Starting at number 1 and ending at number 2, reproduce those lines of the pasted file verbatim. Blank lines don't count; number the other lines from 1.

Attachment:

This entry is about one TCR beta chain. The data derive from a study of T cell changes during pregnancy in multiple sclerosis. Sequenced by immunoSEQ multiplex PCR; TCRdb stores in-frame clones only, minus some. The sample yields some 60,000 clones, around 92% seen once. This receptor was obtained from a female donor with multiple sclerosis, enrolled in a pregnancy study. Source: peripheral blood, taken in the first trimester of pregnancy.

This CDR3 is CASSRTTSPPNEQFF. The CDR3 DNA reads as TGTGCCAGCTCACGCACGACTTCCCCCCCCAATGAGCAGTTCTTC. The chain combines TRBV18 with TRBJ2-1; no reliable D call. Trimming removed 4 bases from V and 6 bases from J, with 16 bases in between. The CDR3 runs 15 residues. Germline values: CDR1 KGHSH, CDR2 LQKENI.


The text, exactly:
This entry is about one TCR beta chain. The data derive from a study of T cell changes during pregnancy in multiple sclerosis. Sequenced by immunoSEQ multiplex PCR; TCRdb stores in-frame clones only, minus some. The sample yields some 60,000 clones, around 92% seen once. This receptor was obtained from a female donor with multiple sclerosis, enrolled in a pregnancy study. Source: peripheral blood, taken in the first trimester of pregnancy.

This CDR3 is CASSRTTSPPNEQFF. The CDR3 DNA reads as TGTGCCAGCTCACGCACGACTTCCCCCCCCAATGAGCAGTTCTTC. The chain combines TRBV18 with TRBJ2-1; no reliable D call. Trimming removed 4 bases from V and 6 bases from J, with 16 bases in between. The CDR3 runs 15 residues. Germline values: CDR1 KGHSH, CDR2 LQKENI.